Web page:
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Mark Morganelli: Adds Club Owner To His Resume

R.J. DeLuke By

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In March, a Sunday evening set will be added for "artists that I want to present, but don't necessarily want to put on the weekend for four sets on Friday and Saturday. The first one of those will be March 11. Akira Tana, the drummer, and his group Otonowa."

Friday and Saturday sets are at 7 p.m. and 9:30 p.m. Sunday afternoons are Brazilian Music Sundays, with sets at 4 p.m. and 6 p.m. Meanwhile, Jazz Forum Arts will still have its 34 free summer concerts.

It was about 1979 when Morganelli opened a loft at 50 Cooper Square in New York as the Jazz Forum. "I opened to the public with the Jamaican-born trumpeter Dizzy Reece. The next weekend, Clifford Jordan and his quartet. The third weekend was my band. Slightly thereafter I welcomed Kenny Barron and Roy Haynes, Louis Hayes, Jimmy Cobb, Barry Harris ... Three or four months in I started my two piano, bass and drum concerts with Tommy Flanagan and Barry Harris. Not to far after that, my neighbor Art Blakey wound up playing there. Wynton and Branford Marsalis, who were also my neighbors, played there. There were so many people that came in and out. I'd have an open weekend and would call Philly Joe Jones. He'd throw his drums in his truck and drive up from Philly and play with his quartet. It was a whole different era. Now everything is contracts and 20-page riders."

Morganelli went dark for a night, but resurfaced at the Village Gate with Art D'Lugoff. He presented there for three or four months. There were other shows he put on in the East Village and other venues. They didn't make a lot of money and he took a break. It was during that time he met his wife—a duet for life. She is the general manager of Jazz Forum Arts.

As a trumpet player, he has remained active, playing music in Tarrytown and other spots. He recently played a series of dates in Italy, with Italian musicians, invited by pianist Massimo Farao. Farao will play in Tarrytown in April with Philip Harper and Jimmy Cobb.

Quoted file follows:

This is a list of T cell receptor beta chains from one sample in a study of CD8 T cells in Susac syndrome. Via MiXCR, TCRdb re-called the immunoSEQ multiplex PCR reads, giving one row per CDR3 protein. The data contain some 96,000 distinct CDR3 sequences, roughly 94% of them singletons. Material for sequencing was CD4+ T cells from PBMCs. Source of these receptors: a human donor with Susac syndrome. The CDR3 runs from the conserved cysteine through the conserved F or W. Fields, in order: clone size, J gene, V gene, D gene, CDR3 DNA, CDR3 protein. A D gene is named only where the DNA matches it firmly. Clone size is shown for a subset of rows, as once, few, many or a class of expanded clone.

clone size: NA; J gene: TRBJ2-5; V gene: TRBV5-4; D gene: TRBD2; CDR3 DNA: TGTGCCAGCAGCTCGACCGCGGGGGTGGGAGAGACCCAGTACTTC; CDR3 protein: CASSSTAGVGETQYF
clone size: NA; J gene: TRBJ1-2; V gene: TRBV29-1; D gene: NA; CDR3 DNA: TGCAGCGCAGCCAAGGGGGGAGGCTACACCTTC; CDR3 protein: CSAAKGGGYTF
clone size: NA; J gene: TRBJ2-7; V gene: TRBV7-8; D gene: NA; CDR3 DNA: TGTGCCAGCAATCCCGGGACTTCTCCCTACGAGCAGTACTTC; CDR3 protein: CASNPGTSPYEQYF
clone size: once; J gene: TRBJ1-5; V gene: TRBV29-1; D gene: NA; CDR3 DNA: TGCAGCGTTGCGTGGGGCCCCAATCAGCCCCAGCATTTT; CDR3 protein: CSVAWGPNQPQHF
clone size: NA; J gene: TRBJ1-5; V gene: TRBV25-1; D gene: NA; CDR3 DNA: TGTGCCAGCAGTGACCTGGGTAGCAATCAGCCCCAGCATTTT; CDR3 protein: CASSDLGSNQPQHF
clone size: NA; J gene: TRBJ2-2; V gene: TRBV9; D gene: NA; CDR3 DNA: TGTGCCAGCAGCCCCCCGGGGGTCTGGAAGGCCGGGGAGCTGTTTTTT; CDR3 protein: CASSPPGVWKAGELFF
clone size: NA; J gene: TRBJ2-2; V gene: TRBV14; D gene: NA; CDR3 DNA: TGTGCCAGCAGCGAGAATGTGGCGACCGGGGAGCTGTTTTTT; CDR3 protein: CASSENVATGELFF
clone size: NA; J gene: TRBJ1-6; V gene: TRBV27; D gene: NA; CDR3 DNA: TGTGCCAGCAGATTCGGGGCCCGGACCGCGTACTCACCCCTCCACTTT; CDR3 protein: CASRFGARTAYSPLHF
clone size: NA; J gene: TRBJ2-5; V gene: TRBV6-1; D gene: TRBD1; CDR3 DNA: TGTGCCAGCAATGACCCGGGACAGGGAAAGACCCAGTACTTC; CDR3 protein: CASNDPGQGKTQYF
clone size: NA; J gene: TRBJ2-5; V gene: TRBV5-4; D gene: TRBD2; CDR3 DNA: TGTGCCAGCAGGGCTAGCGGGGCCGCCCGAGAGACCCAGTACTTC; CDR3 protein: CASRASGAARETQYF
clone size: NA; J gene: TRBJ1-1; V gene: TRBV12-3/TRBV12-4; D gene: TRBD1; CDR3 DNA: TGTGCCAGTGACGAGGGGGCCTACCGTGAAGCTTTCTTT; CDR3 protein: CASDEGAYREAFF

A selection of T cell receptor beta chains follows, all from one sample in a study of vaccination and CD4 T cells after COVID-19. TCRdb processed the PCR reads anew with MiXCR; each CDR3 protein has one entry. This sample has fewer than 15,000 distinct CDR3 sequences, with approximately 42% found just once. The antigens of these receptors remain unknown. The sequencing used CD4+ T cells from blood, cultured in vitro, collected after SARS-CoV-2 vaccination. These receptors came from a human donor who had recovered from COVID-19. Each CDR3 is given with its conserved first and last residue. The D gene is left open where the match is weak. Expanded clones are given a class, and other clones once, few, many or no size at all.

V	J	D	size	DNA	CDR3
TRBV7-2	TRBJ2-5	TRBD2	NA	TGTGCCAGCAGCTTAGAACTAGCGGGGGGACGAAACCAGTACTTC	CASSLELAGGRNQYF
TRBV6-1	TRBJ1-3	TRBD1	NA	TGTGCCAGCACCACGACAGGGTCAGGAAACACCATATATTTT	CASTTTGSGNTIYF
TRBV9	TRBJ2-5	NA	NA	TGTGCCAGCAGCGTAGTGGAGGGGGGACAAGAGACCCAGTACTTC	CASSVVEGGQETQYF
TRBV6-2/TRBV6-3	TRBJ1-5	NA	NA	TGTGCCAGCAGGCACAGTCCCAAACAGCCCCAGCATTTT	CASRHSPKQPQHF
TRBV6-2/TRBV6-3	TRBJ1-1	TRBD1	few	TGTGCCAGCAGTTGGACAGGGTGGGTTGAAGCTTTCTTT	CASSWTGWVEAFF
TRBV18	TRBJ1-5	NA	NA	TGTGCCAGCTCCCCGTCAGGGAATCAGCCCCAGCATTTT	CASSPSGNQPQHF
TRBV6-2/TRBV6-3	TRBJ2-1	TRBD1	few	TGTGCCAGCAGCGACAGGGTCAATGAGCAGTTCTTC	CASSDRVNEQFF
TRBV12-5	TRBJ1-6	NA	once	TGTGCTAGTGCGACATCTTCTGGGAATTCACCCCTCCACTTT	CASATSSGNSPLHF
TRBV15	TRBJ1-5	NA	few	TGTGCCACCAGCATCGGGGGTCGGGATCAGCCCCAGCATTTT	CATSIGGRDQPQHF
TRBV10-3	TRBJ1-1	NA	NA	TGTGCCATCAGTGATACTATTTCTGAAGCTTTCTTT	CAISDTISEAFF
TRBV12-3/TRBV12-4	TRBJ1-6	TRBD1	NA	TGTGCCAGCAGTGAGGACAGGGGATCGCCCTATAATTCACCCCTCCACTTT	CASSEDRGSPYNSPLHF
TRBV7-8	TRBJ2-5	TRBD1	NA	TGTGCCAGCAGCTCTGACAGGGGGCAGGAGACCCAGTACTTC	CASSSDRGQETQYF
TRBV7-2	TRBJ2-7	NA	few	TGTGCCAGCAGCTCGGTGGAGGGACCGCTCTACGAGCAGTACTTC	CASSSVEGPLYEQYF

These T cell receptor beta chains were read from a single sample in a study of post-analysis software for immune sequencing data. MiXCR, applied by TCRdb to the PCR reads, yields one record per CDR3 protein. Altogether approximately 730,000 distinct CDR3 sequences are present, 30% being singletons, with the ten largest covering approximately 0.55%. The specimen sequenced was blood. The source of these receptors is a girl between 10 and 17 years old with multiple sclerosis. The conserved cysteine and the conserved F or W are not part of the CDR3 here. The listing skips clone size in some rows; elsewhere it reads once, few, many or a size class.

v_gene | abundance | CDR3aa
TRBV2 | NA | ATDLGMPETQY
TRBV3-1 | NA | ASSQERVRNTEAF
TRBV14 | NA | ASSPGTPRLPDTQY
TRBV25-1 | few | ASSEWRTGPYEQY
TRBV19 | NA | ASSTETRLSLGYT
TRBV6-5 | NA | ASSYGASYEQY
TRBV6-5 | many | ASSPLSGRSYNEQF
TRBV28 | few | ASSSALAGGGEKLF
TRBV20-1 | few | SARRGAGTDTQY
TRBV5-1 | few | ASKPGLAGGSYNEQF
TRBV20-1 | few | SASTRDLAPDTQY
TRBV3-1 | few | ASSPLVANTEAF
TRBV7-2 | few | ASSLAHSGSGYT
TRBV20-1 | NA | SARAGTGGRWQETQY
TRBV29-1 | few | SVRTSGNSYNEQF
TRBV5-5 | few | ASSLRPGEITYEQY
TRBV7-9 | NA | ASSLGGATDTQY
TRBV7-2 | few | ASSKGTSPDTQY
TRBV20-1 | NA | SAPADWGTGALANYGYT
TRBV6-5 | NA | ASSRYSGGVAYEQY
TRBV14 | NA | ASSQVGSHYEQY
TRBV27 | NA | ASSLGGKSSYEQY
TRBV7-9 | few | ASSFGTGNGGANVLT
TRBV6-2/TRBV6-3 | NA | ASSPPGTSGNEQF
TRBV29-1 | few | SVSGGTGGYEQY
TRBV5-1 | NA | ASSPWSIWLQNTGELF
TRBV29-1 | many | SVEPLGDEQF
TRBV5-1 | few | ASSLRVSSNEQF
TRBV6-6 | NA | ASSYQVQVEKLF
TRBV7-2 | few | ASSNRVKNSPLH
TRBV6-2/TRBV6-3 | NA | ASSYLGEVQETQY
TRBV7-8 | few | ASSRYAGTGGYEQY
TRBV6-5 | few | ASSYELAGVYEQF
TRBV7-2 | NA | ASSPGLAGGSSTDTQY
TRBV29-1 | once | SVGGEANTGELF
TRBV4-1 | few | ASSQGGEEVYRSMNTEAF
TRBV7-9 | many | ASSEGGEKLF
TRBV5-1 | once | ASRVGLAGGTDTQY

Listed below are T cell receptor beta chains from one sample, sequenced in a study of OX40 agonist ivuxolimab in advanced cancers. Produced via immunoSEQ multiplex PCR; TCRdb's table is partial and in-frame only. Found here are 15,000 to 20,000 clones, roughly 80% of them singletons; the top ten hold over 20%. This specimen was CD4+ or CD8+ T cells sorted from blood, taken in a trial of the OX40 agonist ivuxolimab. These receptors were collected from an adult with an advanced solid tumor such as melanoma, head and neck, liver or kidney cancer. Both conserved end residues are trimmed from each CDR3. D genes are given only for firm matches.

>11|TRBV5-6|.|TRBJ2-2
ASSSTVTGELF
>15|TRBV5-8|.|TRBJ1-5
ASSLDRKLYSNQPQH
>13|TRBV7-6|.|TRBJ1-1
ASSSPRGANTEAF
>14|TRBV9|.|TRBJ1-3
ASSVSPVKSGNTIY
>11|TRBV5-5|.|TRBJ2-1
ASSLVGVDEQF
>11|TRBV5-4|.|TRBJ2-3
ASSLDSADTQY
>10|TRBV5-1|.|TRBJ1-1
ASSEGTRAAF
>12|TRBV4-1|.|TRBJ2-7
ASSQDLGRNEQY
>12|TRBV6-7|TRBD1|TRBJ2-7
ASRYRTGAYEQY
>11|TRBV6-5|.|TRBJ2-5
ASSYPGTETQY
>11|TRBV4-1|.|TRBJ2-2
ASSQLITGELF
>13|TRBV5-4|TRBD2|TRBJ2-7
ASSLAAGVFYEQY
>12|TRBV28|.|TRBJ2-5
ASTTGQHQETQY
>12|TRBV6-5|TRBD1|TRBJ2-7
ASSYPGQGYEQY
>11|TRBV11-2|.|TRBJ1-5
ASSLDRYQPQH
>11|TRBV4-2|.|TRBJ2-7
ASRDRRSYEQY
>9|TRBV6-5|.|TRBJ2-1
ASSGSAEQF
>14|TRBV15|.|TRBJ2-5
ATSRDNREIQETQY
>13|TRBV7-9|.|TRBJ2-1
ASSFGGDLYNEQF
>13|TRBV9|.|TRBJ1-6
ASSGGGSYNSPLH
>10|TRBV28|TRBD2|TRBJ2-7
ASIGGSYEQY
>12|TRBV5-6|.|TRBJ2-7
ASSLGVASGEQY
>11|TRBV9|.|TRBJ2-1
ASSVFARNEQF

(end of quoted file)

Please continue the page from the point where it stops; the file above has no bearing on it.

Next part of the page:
He also frequently plays in his club with the Brazilian musicians and is planning a double-live CD of that music as his next recording. It will include folks like Nilson Matta on bass, and Helio Alves on piano.

Morganelli took trumpet lessons in elementary school, played in high school jazz bands and even got some gigs outside of school. He pursued music at Bucknell University in Lewisburg, Pa., and got immersed in the Bucknell Jazz and Rock Ensemble. Showing his business acumen even back then, at the school. One recording was Live at Montreux and Wolf Trap, from a gig the 20-year-old procured for the band.

He had listened to a lot of jazz in high school and began seeing live shows. Morganelli's first influences were Doc Severinsen and Al Hirt and Herb Alpert. That segued into Dizzy Gillespie and Miles Davis and, over time, explorations of Lee Morgan, Blue Mitchell, Freddie Hubbard, Clifford Brown and many more.

After college, he formed bands that played all over the city, while promoting shows. More often than not, his groups included some of the greats currently living there at the time, like Cobb on drums, Walter Booker, Junior Cook and others. His playing career grew and his producer and promoter credits did as well. Now he's running a club and hoping—as many are—that his success continues.

Speaking from his office on Dixon Lane, from which he can still see the Hudson River—though without as grandiose a view as his Dobbs Ferry home—he says, "It feels good."

That's cool.


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